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Remote Interface

 
Tim Adam Cooper
Greenhorn
Posts: 17
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For the Java Development assignment, I am required to write a remote interface. I understand basically what a remote interface is as the following example show:
//define a remote interface
public interface Intf extends Remote {
public String meth() throws RemoteException;
}
//server to implements the remote interface
public class Server extends UnicastRemoteObject implements Intf {
public Server () throws RemoteException {
super();
}
//implementing the method
public String meth() throws RemoteException {
return �String�;
}
}
Query: What I am a bit puzzled is that the assignment required that the remote interface used all the public methods of the Data class. Is that correct that I have to create an instance of the Data class and then in the Server class, I refer to the methods found in the Data instance as shown below:
//remote interface
public interface DBI extends Remote{
public FieldInfo[] getFieldInfo() throws RemoteException;
public int getRecordCount() throws RemoteException;
//rest of Data class�s methods go here
}
//server class implementing the remote interface
public class Server extends UnicastRemoteObject implements DBI {
Data d;
public FieldInfo[] getFieldInfo(){
return d.getFieldInfo();
}
public int getRecordCount(){
return d.getRecordCount();
}
/*rest of implementing methods go here*/
}
Is that the correct approach that in the Server class, I create an instance of the Data class and then inside the implementing method, I refer to the Data class�s method. For example in the method getFieldInfo() in the Server class, I used the code below:
return d.getFieldInfo();
where d is the instance of the Data class.
 
Chiru babu
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i think that approach is ok.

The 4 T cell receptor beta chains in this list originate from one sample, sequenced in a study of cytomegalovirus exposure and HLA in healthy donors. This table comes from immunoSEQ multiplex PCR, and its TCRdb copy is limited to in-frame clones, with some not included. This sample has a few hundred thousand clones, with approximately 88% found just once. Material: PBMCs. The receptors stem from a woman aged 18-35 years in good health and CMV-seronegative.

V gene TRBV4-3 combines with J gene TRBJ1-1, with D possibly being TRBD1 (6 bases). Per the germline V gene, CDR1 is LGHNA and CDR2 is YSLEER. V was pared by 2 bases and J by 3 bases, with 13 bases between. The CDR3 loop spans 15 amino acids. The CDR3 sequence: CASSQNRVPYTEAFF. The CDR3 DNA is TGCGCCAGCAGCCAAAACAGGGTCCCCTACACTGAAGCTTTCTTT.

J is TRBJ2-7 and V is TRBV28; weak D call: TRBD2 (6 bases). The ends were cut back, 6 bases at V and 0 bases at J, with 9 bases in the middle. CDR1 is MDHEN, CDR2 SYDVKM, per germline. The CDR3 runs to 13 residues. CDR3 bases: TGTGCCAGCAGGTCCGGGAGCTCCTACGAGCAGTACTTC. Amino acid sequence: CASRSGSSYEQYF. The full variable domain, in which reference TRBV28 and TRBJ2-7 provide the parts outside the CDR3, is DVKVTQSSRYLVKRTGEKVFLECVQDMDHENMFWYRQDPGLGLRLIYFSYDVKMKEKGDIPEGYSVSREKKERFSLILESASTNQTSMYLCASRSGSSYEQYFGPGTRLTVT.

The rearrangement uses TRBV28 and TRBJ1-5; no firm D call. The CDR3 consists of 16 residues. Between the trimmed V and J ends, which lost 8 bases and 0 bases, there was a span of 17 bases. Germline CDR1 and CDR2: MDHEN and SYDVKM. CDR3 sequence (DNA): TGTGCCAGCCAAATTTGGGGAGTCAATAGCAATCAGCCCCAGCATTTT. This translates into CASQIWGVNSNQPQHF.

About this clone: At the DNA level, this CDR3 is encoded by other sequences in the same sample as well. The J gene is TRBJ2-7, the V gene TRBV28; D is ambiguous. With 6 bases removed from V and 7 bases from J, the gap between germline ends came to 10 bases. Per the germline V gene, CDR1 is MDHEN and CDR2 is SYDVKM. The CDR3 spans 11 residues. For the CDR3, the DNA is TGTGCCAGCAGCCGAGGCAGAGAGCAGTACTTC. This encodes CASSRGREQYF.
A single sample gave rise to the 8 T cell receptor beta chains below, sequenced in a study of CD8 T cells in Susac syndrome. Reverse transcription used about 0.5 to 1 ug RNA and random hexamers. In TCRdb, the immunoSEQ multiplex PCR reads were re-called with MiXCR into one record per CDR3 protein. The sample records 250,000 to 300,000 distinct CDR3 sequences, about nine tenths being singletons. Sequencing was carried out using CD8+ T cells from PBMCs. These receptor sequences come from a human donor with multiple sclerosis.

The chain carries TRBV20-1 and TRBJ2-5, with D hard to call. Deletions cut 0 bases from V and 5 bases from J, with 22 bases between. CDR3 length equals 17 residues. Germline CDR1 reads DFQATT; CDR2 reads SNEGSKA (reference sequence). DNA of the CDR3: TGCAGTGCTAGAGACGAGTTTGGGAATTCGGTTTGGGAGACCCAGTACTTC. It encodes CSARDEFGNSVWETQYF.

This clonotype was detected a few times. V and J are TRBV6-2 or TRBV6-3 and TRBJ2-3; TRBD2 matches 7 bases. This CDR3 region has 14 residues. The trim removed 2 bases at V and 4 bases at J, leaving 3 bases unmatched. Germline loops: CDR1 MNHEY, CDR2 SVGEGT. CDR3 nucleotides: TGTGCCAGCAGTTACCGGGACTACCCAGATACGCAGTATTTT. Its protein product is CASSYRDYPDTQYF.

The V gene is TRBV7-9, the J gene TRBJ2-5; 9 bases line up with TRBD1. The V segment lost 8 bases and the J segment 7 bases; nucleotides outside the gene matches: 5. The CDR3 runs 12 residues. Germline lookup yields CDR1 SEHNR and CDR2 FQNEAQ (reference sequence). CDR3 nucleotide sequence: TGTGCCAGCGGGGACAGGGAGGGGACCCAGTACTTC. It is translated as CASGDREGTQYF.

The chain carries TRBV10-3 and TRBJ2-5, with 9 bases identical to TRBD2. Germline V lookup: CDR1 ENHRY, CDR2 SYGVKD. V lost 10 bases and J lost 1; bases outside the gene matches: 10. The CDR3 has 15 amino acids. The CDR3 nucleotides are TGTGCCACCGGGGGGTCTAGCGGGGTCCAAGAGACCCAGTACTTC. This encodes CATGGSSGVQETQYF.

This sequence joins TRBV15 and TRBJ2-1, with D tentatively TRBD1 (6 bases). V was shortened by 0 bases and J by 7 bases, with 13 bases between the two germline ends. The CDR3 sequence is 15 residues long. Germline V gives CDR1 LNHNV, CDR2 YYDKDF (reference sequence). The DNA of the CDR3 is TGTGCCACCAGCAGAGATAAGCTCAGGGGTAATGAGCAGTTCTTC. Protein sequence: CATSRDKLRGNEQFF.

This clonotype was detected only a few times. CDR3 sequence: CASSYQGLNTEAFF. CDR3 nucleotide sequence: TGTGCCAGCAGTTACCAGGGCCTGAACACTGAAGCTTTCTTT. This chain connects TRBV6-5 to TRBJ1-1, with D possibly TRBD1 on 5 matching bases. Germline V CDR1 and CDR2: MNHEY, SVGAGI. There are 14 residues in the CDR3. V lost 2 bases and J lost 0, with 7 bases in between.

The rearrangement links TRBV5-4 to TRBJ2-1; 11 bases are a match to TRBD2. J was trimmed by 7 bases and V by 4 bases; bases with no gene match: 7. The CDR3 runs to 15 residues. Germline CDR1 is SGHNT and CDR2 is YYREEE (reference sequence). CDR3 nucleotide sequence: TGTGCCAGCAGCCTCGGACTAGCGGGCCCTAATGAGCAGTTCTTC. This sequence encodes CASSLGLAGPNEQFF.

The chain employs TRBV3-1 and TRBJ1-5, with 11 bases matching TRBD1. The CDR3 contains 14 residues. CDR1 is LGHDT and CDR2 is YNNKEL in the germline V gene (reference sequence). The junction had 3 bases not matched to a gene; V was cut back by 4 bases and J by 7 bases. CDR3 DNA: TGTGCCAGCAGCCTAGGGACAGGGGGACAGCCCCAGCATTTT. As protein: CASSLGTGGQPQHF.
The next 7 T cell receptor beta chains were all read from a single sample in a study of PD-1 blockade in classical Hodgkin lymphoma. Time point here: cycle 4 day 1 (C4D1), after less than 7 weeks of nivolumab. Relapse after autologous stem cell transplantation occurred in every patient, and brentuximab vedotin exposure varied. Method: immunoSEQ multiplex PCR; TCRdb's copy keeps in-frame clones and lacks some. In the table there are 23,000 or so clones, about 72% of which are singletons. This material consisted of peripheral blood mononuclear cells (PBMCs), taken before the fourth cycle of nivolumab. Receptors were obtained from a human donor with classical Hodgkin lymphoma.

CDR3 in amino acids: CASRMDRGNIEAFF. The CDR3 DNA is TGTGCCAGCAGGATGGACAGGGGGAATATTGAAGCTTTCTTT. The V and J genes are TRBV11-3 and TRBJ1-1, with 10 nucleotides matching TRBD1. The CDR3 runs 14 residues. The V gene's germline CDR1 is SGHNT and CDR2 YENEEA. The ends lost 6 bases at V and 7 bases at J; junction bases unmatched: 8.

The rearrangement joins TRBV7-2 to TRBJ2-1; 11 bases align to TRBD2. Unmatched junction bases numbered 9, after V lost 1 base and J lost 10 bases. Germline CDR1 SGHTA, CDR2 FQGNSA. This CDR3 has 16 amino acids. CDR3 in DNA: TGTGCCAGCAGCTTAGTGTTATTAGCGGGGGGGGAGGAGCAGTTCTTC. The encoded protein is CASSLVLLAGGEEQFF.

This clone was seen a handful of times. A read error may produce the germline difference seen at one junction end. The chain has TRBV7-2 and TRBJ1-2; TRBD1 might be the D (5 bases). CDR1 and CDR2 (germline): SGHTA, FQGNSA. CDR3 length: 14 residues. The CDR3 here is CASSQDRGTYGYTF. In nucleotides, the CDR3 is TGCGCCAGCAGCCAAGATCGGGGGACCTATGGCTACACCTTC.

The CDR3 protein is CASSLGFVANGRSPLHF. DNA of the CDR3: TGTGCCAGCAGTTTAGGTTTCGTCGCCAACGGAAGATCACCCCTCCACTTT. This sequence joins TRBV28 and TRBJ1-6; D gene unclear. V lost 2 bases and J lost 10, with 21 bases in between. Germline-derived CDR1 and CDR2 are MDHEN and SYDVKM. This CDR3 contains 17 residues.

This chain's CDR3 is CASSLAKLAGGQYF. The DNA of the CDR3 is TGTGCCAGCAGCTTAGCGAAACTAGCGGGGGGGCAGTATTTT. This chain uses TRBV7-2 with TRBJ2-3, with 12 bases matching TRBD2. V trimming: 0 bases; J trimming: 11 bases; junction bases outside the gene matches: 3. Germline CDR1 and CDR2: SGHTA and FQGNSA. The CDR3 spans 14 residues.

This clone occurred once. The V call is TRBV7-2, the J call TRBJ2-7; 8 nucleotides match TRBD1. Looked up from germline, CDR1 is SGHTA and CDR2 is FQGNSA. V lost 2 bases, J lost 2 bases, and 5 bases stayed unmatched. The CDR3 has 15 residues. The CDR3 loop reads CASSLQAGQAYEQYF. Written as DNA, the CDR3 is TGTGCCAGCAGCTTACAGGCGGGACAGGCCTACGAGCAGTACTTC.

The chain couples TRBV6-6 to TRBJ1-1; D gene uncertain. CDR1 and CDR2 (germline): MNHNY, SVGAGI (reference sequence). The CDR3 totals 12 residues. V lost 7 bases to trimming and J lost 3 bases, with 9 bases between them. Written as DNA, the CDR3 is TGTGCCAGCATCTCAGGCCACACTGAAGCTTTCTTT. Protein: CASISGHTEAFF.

i followed the same.
 
Peter den Haan
author
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This method, unaltered, would mean that Data instanceof Remote which although legal seems a bit odd because Data probably won't be remoteable. The workaround is to modify DBI so that it does not extend Remote, and a second interface RemoteDBI extends DBI, Remote (and that's the entire definition). Data implements DBI. Server implements RemoteDBI. The client application works with a DBI instance (which can be a local Data or a remote Server).
- Peter
 
Tim Adam Cooper
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Thank for trying to explain but I am a bit puzzled in that you say the second interface RemoteDBI extends DBI, Remote (and that's the entire definition).
But I thought that you can only extend a maximum of one class. Perhaps can you explain a bit clearer.
 
Peter den Haan
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Originally posted by Tim Adam Cooper:
[...] I thought that you can only extend a maximum of one class.
Correct, you can extend a maximum of one class. But an interface can extend any number of interfaces, just like a class can implement any number of interfaces.
- Peter
 
G.T. Reddy
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-----------------------------------------------
The workaround is to modify DBI so that it does not extend Remote, and a second interface RemoteDBI extends DBI, Remote (and that's the entire definition).
-----------------------------------
Hi peter/cooper
could you explain the following sentense "and that's the entire defination".
in the above explanation given by peter.
rgds,
reddy
 
Peter den Haan
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HTH
- Peter
 
G.T. Reddy
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Thankx peter,
I got idea that I should throw all the exceptions in DBI interface.
thanks & regard
 
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